Poetic flights notwithstanding, Manchester accounts for every moment leading up to November 22, and the ones that followed.  While it would be easy to make this exhaustive approach a very tedious read, Manchester imbues the pages before the denouement with a palpable sense of dread, creating this inexorable pace.  The suspense he conjures is all quite distinct from the things which the reader necessarily brings to the book.  He also does an extraordinary job of describing the absolute chaos following the assassination, even and especially within the Kennedy/Johnson camp, which was, apparently, wholly unprepared for this contingency.  Manchester paints a picture of a country adrift.  People cramming the streets, wandering aimlessly, putting on one sock, calling the White House.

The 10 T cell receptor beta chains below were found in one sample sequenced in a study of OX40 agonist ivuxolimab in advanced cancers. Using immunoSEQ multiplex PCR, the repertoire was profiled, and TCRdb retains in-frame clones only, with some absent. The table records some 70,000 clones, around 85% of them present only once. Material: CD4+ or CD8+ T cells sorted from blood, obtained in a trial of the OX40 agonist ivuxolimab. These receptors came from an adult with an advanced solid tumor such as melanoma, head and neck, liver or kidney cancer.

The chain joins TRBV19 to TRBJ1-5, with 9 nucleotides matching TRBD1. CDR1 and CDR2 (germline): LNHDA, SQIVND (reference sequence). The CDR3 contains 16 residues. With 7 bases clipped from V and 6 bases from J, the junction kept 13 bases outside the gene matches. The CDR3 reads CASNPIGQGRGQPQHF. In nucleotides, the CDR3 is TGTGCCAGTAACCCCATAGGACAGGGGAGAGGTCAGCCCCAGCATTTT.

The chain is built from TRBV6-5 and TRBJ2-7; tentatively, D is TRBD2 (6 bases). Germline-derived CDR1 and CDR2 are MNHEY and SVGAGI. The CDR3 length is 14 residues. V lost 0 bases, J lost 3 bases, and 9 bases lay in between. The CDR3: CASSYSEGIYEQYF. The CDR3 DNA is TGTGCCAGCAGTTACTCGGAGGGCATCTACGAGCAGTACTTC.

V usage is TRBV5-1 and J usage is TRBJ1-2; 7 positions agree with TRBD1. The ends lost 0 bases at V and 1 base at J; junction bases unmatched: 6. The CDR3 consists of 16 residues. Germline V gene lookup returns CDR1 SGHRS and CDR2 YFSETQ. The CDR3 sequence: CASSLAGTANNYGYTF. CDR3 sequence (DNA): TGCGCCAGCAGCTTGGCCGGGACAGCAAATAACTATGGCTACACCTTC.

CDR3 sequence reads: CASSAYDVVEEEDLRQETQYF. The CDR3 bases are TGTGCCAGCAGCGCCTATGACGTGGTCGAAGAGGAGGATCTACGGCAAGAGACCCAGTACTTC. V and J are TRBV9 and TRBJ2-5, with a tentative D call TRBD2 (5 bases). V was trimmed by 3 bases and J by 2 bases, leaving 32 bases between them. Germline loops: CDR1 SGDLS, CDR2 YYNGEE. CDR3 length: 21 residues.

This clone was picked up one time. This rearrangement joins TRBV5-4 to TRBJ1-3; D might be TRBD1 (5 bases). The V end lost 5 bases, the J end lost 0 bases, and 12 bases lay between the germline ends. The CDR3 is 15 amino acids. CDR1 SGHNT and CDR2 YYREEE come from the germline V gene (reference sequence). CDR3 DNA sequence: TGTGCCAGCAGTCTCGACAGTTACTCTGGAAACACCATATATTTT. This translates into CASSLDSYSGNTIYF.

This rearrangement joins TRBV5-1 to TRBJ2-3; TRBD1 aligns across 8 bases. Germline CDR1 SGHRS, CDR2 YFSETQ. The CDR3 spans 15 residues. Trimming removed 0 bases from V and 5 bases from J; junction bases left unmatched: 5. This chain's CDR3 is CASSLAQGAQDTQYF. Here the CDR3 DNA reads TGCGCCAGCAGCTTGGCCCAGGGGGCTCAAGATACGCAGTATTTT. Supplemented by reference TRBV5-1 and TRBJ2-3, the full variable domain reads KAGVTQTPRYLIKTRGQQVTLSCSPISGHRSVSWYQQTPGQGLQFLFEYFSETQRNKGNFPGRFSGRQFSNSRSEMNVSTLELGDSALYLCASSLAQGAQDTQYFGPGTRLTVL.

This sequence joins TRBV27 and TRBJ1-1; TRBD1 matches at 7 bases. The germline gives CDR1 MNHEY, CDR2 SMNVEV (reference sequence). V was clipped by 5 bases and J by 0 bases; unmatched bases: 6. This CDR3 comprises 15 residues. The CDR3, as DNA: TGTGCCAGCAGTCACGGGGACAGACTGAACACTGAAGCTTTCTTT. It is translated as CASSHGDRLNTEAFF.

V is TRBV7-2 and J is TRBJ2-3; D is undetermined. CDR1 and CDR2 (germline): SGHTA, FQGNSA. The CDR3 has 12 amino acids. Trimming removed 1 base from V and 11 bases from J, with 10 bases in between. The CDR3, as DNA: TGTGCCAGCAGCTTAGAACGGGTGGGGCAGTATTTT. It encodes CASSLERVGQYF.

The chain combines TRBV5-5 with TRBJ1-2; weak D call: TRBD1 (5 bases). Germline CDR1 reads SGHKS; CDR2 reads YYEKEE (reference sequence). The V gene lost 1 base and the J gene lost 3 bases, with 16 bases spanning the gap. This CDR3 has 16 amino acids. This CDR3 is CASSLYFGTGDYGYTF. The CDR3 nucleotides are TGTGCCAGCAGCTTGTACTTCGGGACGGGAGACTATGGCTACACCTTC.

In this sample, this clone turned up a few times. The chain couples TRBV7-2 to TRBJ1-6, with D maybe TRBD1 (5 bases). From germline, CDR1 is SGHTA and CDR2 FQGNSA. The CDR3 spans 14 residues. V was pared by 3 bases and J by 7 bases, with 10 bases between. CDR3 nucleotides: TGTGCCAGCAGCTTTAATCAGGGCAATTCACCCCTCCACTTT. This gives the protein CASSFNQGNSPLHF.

Like many people, I’ve got Mad Men fever.  That may have been one of the reasons I felt compelled to read this book; it’s got that attractive reek of cigarettes and hair pomade.  The book, as far as research and writing style, is a perfect snapshot of a time, which is what everyone says about Mad Men.  Except this book is like, real, and Mad Men is a television show.  Where Mad Men has a man playing Conrad Hilton, Manchester’s book features the authentic young Bill Moyers, and Walter Cronkite saying “This is Walter Cronkite, and you’re a goddamned idiot.”  For someone who missed this period of history, it’s fascinating.  I’m sure it holds a different appeal for the people who didn’t.